What is the Entourage Effect?

What is the Entourage Effect?

The Entourage Effect refers to the theory that when all of the compounds in cannabis plants work together, they can produce better effects than when taken separately. 

Cannabinoids and terpenes can contribute to different effects, aromas, and flavors of cannabis. That’s why different cannabis strains have different recommended uses.

The advocates of the entourage effect believe that it can create new features that may not be present in isolated THC or CBD. In addition, there is a possibility that the medicinal effects may be altered or enhanced when multiple cannabis compounds are combined together.

How does this work? The entourage effect can help in enhancing the health benefits of cannabinoids like CBD and THC. It can be through amplifying their effects or expanding the options on how to use them for different health needs.

The entourage effect does not only occur between THC and CBD, as there are more different kinds of cannabinoids found in the plant with unique properties. CBD may be the most popular cannabinoid that is used for health and wellness but its benefits can be boosted through the support of other cannabinoids.

Applicable Examples of the Entourage Effect in CBD Oil

Now that you’re familiar with the entourage effect,  let’s take a look at what science has to say about this intriguing phenomenon.

2018 meta-analysis showed that 71% of the patients reported that they felt more improvement when they used CBD extracts mixed with other cannabinoids and terpenes. Only 46% reported similar effects with pure CBD.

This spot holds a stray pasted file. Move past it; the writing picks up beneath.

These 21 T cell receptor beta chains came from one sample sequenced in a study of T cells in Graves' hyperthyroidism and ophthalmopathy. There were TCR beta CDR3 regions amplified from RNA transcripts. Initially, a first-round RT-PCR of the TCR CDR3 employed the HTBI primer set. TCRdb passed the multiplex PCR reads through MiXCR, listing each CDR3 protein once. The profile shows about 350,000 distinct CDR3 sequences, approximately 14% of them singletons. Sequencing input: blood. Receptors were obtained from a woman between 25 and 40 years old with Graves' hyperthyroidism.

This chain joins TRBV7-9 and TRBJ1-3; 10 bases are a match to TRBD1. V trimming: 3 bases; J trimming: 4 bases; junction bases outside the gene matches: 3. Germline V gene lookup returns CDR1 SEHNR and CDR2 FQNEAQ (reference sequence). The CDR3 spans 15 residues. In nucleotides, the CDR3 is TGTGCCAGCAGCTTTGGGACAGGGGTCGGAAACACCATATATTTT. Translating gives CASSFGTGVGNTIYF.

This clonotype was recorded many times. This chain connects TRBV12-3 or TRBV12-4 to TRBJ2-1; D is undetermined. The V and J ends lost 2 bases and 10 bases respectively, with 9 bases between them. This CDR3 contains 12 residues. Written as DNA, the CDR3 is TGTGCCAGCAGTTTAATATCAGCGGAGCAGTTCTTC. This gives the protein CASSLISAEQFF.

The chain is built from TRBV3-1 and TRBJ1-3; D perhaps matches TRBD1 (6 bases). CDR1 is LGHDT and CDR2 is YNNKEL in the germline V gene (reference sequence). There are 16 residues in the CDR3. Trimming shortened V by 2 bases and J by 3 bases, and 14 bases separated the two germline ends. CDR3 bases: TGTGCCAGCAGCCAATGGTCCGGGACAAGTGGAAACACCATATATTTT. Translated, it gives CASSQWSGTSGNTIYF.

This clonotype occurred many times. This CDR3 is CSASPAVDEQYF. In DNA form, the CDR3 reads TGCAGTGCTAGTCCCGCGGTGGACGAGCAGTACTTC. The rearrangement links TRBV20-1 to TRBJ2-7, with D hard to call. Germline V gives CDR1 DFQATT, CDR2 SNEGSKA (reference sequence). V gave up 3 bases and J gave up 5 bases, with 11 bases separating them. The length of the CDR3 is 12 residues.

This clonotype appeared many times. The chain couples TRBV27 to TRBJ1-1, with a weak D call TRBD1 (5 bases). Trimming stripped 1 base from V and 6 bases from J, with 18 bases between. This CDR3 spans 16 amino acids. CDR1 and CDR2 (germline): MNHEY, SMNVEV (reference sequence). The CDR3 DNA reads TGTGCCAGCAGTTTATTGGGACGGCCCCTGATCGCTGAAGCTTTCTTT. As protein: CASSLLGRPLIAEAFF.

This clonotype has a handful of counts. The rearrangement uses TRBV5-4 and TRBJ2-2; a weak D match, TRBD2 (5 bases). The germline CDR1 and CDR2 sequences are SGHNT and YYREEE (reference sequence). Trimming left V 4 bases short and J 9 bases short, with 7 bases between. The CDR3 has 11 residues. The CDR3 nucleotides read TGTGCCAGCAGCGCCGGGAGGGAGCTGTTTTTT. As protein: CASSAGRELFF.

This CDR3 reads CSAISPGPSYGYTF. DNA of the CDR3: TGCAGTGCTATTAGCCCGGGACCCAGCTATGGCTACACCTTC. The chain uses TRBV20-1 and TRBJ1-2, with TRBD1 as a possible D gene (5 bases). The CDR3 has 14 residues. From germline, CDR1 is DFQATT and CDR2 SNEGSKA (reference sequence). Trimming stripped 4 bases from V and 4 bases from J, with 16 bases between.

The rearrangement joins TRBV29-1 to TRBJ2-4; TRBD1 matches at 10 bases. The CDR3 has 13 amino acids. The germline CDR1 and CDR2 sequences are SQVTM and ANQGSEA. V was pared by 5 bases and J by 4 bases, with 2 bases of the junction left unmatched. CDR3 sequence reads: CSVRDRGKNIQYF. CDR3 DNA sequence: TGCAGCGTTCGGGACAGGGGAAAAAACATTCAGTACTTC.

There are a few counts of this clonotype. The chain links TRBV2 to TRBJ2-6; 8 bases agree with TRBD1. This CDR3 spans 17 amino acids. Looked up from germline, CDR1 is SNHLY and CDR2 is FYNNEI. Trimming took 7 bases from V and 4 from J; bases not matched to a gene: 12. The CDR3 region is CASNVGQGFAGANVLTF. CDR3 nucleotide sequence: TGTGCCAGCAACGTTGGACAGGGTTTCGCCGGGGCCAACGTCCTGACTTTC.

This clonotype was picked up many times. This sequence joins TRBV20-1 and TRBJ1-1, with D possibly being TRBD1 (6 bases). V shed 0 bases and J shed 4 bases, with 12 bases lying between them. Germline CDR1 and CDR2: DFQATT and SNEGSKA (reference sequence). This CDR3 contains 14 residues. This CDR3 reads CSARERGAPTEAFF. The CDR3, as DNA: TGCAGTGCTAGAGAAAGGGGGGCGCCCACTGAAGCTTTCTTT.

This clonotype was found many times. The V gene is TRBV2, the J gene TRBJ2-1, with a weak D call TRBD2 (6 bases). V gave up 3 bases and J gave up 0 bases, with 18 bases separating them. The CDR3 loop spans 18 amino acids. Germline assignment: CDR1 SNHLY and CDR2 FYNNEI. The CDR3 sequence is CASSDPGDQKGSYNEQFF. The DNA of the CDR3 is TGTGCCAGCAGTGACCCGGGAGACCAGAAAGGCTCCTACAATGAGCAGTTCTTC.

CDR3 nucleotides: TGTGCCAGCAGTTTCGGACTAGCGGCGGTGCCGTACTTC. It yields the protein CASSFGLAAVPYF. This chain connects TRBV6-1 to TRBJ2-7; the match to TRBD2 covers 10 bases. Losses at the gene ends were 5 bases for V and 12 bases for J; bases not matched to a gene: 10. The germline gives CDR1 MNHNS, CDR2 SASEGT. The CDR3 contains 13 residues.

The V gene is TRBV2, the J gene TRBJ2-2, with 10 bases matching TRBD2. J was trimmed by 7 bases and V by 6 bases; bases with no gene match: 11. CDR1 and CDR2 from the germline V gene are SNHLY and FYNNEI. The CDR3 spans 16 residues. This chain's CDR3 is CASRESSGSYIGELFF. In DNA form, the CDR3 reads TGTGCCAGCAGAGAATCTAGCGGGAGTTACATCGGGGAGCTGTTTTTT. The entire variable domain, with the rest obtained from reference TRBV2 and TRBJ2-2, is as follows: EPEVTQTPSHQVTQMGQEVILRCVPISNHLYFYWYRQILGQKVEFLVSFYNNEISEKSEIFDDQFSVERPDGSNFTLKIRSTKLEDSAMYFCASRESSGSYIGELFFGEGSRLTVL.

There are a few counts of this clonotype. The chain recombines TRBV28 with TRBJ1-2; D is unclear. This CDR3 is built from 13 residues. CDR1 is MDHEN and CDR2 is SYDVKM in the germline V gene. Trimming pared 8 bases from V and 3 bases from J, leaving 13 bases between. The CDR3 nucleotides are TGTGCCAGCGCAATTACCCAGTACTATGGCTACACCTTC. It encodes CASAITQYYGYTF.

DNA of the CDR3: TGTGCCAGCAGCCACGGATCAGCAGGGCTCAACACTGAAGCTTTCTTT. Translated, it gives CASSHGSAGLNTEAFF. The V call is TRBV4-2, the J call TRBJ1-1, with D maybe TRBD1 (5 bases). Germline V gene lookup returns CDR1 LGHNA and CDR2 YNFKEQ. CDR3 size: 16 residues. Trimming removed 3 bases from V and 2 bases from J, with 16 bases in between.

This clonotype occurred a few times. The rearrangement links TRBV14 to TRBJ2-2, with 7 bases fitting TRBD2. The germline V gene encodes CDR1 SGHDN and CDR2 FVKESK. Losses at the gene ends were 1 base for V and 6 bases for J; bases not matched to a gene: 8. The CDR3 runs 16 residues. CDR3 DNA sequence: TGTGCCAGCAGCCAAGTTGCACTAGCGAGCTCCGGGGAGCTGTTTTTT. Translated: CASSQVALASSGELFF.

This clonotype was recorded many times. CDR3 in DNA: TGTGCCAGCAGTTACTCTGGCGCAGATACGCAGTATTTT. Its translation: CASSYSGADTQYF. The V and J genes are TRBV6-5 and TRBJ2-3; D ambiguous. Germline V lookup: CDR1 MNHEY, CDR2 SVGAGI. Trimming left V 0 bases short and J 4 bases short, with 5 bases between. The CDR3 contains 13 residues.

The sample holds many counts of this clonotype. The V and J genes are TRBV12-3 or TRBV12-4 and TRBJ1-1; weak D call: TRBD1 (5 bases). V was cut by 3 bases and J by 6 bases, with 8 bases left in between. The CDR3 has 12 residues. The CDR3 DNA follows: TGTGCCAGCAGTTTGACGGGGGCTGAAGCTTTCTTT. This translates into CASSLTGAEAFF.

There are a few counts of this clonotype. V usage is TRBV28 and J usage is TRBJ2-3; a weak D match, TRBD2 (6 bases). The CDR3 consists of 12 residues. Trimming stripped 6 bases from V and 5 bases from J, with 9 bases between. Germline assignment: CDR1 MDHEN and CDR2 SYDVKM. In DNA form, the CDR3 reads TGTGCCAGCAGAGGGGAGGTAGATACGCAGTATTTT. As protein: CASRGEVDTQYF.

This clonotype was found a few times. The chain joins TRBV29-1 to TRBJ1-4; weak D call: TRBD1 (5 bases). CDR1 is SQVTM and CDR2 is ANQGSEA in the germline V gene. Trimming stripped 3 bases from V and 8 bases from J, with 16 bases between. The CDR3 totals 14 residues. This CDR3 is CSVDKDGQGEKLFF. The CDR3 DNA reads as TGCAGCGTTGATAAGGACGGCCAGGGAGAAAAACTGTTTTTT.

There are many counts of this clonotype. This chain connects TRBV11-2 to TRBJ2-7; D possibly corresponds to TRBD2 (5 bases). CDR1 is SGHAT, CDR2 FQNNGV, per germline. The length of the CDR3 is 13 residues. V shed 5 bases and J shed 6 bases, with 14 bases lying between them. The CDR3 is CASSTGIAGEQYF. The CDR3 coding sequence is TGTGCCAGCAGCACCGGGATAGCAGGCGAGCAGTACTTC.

The study adds that one of its notable observations is the difference in the average daily dose between pure CBD and plant-based CBD. It was revealed that the average daily dose of plant-based CBD is four times lower than the average daily dose of pure CBD. This means that the CBD extract mixed with other cannabinoids is four times more powerful than pure CBD.

There is also a review of studies in 2011 published in the British Journal of Pharmacology, which explored another phytotherapeutic agent in cannabis — terpenes. 

Terpenes not only add unique aromas and flavors to the plant, but they also work synergistically with cannabinoids to leverage the entourage effect. They can alleviate physical discomfort, help with mental distress, and improve general well-being.

Earlier in the article, we mentioned that cannabinoids can also mitigate the side effects of one another. The same 2011 review showed that CBD helped in reducing some side effects of  THC, including anxiety, sedation, and hunger.

Terpenes and Flavonoids Can Support Brain Health and Beyond

In terms of the entourage effect, it is believed that the terpenes can also help in increasing the effectiveness of phytocannabinoids. But what exactly are terpenes?

Terpenes refer to essential oils that have unique aromas and flavors present in almost every plant on earth. In other words, what you can smell from a plant is due to its terpenes. 

When it comes to cannabis plants, their characteristics are often determined according to the concentration of terpenes found in them. Studies suggest that terpenes have  a wide range of health benefits including the physical and mental health

There’s also a group of phytonutrients that can be found in a wide array of fruits, flowers, vegetables, and even cannabis and hemp plant called flavonoids. Its primary purpose is to act as cell messengers and to give pigment to the plants. When it comes to hemp and cannabis, their primary flavonoids are called cannaflavins.

2011 review states that there is an increase of interest in studying flavonoids due to their health benefits reported by some epidemiological studies [1]. It further suggests that flavonoids possess numerous beneficial properties such as: anti-inflammatory, antioxidant, and neuroprotective.

Another research suggests that CBD combined with certain phytochemicals such as terpenes and flavonoids has potential benefits for brain health. They showed pro-cognitive, neuroprotective, and anti-inflammatory effects in cerebral ischemia and neurodegenerative disorders.